Today I want to share with you a published study that came out in 2010 about how Metformin®, a Type 2 diabetes drug, causes B12 deficiency.
Isn’t that interesting? Kind of a Catch-22 wouldn't you say?
Why do people start taking Metformin? Well, they take it because they get diagnosed with high blood sugar or Type 2 diabetes.
And a complication from having Type 2 diabetes is increased risk for cardiovascular disease. But here’s the thing:
The medication that you’re taking for the diabetes could be making you worse.
See, when you deplete the body of B12, now you’re at risk for – guess what? – cardiovascular disease. B12 is not only important for reducing homocysteine. It’s what we call a methyl donor. It’s also important in preventing neuropathy, which is another complication that we often see with people that have Type 2 diabetes.
If you’re taking Metformin, or you’re thinking about taking Metformin, ask your doctor if they know about this study.
Now, they may tell you, “Yeah, but that study says it takes years to become deficient,” and that may be true. It may take years to become deficient, but it doesn’t take years to start depleting your B12 levels and impacting your health.
You have to ask yourself is it worth all that?
Is it worth that risk to take Metformin or could you look for some other avenues?
Could you look for another way, a functional model if you will, of approaching this Type 2 diabetes?
The model I like to use is:
Treat the person, not the disease
Type 2 diabetes is one of those types of conditions that has different causes.
For example, 25 percent of Type 2 diabetic patients actually have a more serious condition that is devastating their body and will totally destroy their quality of life probably long before any complication from diabetes (see this post)
So the problem with that kind of diagnosis is that it’s a garbage can. It’s in the same lump as fibromyalgia. What a doctor should do, in my opinion, is find out what’s the cause of your Type 2 diabetic symptoms?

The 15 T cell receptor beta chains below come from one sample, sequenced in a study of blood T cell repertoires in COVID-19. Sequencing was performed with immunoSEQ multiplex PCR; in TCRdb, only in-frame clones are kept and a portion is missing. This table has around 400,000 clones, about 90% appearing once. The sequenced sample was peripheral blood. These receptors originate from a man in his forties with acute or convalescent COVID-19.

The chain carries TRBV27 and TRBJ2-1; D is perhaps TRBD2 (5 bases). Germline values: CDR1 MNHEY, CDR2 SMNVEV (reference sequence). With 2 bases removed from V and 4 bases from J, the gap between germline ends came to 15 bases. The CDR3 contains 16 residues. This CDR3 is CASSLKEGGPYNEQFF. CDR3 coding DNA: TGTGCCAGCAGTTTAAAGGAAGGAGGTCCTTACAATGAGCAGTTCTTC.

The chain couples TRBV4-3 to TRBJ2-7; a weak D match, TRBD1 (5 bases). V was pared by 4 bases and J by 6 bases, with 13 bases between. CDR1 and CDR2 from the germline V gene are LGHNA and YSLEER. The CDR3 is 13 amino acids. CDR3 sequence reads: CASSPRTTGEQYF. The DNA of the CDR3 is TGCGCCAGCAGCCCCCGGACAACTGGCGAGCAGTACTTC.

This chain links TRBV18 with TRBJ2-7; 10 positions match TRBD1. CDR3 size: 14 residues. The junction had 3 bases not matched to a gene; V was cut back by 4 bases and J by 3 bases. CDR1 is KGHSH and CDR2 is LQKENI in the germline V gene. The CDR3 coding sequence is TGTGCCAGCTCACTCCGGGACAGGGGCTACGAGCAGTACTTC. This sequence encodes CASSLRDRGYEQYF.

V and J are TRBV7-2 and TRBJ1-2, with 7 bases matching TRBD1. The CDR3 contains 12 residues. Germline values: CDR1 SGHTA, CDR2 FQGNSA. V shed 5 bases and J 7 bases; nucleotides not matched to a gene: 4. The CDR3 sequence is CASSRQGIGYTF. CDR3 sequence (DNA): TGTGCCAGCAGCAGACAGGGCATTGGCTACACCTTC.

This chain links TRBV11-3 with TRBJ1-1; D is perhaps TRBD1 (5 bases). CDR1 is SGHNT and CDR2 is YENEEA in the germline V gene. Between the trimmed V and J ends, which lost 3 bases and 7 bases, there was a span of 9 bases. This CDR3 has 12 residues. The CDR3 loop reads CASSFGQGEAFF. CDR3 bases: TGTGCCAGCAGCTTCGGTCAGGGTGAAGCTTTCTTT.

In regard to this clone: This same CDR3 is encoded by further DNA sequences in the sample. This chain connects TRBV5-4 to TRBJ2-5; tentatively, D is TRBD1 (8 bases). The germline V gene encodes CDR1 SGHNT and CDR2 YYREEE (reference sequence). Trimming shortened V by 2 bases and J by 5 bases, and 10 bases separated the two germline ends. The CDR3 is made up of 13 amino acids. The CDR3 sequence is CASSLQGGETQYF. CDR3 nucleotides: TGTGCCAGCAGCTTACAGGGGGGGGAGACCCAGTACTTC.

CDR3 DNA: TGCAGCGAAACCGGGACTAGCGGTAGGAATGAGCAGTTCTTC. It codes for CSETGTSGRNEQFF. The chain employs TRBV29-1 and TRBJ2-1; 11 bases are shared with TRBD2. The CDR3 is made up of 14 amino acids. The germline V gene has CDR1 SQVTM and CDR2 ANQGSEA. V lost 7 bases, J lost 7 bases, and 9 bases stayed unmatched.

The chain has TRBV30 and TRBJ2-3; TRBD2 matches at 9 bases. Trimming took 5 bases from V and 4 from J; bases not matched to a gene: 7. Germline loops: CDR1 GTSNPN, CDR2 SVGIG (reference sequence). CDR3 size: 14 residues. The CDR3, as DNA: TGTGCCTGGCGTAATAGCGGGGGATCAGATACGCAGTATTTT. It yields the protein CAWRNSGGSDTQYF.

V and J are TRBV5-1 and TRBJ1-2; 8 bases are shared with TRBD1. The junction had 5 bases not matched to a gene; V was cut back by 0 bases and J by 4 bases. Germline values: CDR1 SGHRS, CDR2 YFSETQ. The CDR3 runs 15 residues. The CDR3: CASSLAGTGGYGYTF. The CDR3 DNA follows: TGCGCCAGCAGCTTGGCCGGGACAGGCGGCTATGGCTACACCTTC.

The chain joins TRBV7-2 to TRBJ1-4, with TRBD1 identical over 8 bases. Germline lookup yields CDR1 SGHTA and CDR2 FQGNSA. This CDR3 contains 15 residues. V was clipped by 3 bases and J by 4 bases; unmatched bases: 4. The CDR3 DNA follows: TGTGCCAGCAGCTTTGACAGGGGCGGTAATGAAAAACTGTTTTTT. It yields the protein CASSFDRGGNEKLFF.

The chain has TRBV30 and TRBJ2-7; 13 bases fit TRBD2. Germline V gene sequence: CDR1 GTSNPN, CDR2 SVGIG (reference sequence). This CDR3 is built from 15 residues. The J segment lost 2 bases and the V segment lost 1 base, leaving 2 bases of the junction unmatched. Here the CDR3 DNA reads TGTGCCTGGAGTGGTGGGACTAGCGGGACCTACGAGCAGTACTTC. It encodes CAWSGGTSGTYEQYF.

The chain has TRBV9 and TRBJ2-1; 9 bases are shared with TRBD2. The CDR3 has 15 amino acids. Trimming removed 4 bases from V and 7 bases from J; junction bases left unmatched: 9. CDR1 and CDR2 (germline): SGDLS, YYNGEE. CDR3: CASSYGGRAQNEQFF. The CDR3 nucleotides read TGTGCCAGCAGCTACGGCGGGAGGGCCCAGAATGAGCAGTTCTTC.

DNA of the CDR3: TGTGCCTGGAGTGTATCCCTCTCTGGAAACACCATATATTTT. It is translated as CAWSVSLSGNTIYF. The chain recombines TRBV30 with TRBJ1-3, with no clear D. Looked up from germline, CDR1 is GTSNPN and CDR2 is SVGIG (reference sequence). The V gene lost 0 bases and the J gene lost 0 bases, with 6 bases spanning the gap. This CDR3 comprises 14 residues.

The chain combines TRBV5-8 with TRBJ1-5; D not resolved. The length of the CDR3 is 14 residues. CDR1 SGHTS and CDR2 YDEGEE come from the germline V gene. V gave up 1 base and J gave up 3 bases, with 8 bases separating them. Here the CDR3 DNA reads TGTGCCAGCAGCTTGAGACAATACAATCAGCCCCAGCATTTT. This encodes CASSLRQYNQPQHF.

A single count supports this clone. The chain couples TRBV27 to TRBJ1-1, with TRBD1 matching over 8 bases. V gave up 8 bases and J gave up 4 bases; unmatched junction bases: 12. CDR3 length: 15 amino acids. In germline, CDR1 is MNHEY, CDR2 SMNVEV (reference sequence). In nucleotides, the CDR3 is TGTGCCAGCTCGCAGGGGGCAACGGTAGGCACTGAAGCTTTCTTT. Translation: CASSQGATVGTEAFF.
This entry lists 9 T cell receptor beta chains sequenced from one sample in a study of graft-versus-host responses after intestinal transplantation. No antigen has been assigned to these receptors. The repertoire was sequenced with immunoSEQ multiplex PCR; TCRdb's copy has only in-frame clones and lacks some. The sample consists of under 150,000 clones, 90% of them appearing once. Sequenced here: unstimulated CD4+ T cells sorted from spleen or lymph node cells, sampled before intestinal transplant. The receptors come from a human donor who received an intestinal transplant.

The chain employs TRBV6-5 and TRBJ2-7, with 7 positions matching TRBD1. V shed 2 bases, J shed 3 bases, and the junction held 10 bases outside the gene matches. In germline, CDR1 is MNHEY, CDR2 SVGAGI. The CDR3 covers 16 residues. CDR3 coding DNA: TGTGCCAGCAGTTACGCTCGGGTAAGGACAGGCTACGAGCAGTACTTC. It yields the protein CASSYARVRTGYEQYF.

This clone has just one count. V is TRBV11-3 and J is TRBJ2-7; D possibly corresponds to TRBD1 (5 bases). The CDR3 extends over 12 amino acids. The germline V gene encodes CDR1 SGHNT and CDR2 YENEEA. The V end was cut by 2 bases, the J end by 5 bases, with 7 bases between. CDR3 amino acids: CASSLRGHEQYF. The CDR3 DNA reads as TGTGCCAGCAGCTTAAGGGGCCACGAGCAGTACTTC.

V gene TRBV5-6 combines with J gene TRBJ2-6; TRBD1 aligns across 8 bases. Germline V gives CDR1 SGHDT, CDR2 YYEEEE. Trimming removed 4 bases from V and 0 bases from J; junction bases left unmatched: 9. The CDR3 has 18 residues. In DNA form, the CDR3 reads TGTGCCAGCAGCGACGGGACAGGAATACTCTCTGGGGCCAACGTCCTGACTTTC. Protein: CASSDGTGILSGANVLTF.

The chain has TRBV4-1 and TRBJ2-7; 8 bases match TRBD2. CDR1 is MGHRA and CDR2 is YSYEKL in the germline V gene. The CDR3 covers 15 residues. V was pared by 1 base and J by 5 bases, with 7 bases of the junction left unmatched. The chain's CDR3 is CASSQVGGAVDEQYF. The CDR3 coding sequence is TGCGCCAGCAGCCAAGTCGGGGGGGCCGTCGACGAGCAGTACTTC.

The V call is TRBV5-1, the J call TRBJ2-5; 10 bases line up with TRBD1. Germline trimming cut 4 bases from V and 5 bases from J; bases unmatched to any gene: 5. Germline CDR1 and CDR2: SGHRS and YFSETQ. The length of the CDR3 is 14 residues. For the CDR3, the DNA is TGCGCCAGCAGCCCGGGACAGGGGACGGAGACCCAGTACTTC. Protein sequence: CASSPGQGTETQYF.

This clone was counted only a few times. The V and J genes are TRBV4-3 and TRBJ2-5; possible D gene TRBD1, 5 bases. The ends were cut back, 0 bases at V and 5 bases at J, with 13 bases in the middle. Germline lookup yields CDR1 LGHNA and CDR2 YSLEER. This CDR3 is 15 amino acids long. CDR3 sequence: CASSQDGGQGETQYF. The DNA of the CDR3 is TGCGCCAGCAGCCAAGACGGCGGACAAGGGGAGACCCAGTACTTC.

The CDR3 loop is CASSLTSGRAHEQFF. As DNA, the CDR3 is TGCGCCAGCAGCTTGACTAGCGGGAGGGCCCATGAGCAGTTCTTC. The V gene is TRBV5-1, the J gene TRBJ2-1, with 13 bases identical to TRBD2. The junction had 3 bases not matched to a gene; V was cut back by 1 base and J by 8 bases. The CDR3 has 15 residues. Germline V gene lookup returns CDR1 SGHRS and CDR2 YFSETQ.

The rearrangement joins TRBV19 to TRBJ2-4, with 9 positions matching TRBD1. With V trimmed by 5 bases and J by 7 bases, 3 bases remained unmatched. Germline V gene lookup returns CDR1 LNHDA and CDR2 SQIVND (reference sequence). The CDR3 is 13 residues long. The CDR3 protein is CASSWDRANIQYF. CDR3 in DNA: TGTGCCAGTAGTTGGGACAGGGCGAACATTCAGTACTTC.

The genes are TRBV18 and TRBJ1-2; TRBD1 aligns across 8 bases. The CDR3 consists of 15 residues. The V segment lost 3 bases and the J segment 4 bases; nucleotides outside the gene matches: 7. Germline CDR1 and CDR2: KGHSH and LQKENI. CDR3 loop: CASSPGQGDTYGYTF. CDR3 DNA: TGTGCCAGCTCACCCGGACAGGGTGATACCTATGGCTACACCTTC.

- fatigue after meals
- low libido and erectile dysfunction
- peripheral neuropathy--numbness and tingling
- sleep problems, insomnia
- high blood pressure problems
- low energy.
These symptoms could be caused by a whole list of factors...from different kinds of food sensitivities to bacterial infections to adrenal gland problems. And I really think that for a doctor to do a good job and leave no stone unturned, he or she should be looking for those factors.
Most doctors that you are seeing are never going to look for those things because they’re simply schooled from a different model...
- patient has symptoms.
- They have a blood sugar or a hemoglobin A1C of a certain amount.
- They now get medication like Metformin®
It used to be that doctors would promotre diet and exercise, but lately I haven’t found many doctors that are doing that. They’re pretty much straight going to, "Take Metformin.”
I’m telling you a complication. Most of these medications that you’re receiving for diabetes, they have complications. I don’t understand why more people aren’t seeking out – and I hate to say “alternative” – but aren’t seeking out a good alternative. I guess we should just call it that, right? Seeking a different way. The problem with that word “alternative” is sometimes we’re not so alternative, depending on who you see.
For example, you could see a well-meaning naturopath or acupuncturist or a chiropractor or someone like that and they mean well. But all that they do is really what the medical doctor did. You come in and say, “I have Type 2 diabetes,” and they say, “Oh, okay. Take these four supplements,” without really digging down and asking why did this happen?
How did you get this way? Is it lifestyle choices? Is it you’re eating the wrong foods? Are there some other physiological things happening?
Those are the questions that should be asked and it's the best model to use with someone diagnosed with Type 2 Diabetes symptoms.
So doctors often prescribe Metformin. Metformin depletes B12 over time and actually increases your risk for cardiovascular diseas...the same way that diabetes does.
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Dr. David Clark
Diplomate College of Clinical Nutrition
Board Certified Chiropractic Neurologist
Vestibular Rehab Specialist